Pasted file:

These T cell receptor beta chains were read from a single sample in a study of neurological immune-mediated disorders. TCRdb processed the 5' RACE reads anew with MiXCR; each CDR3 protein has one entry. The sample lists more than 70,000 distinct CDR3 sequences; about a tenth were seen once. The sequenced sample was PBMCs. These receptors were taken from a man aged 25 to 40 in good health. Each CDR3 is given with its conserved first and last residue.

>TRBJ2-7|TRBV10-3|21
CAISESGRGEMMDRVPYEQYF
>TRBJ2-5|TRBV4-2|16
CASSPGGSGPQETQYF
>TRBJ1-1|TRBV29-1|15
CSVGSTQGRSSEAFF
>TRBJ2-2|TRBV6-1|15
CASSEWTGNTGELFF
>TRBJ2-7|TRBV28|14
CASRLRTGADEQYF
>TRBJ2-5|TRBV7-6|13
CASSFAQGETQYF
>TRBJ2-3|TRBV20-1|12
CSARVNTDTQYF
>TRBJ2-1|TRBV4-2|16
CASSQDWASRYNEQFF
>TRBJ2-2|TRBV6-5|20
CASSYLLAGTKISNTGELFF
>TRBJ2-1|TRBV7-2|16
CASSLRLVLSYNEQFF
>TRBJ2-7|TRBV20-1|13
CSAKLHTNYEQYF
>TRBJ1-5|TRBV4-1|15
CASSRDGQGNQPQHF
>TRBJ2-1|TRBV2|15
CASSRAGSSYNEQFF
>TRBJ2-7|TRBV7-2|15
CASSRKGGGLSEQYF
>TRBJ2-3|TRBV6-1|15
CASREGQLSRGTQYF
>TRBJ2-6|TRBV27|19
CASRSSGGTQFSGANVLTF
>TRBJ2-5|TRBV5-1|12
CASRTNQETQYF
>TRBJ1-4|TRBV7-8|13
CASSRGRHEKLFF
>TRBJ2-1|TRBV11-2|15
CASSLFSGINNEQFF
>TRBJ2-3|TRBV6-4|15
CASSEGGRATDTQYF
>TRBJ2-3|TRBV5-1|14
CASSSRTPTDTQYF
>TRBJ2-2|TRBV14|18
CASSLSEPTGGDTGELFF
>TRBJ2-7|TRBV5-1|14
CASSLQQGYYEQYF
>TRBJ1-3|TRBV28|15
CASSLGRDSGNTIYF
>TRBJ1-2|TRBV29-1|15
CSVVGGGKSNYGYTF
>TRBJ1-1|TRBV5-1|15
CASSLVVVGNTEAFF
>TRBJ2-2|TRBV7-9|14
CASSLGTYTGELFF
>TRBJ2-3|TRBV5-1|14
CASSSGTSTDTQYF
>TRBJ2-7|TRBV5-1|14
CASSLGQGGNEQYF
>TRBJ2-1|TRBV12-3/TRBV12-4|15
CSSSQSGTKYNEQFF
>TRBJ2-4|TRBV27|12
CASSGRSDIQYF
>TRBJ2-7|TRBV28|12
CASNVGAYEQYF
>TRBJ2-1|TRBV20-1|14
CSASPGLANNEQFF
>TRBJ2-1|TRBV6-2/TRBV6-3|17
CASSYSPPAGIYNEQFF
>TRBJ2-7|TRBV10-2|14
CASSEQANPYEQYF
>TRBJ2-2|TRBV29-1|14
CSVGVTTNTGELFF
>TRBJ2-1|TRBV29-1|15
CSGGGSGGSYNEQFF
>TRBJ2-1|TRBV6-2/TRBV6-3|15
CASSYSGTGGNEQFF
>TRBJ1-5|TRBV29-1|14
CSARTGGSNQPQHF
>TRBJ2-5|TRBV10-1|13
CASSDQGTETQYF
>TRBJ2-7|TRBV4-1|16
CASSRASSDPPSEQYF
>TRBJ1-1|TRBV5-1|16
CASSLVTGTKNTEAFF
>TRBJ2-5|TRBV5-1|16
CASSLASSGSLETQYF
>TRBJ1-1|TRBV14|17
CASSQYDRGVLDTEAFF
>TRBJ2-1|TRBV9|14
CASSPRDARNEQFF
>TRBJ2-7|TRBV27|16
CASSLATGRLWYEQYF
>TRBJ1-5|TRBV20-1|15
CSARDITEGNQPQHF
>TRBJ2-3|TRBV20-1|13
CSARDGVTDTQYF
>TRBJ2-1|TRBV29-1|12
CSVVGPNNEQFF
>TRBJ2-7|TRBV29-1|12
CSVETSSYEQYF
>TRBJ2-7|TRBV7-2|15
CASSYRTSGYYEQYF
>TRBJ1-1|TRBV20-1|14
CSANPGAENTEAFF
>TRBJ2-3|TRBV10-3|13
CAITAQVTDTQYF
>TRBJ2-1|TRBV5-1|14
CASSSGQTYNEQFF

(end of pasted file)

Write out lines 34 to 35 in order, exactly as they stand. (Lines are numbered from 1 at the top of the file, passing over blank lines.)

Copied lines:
>TRBJ2-5|TRBV5-1|12
CASRTNQETQYF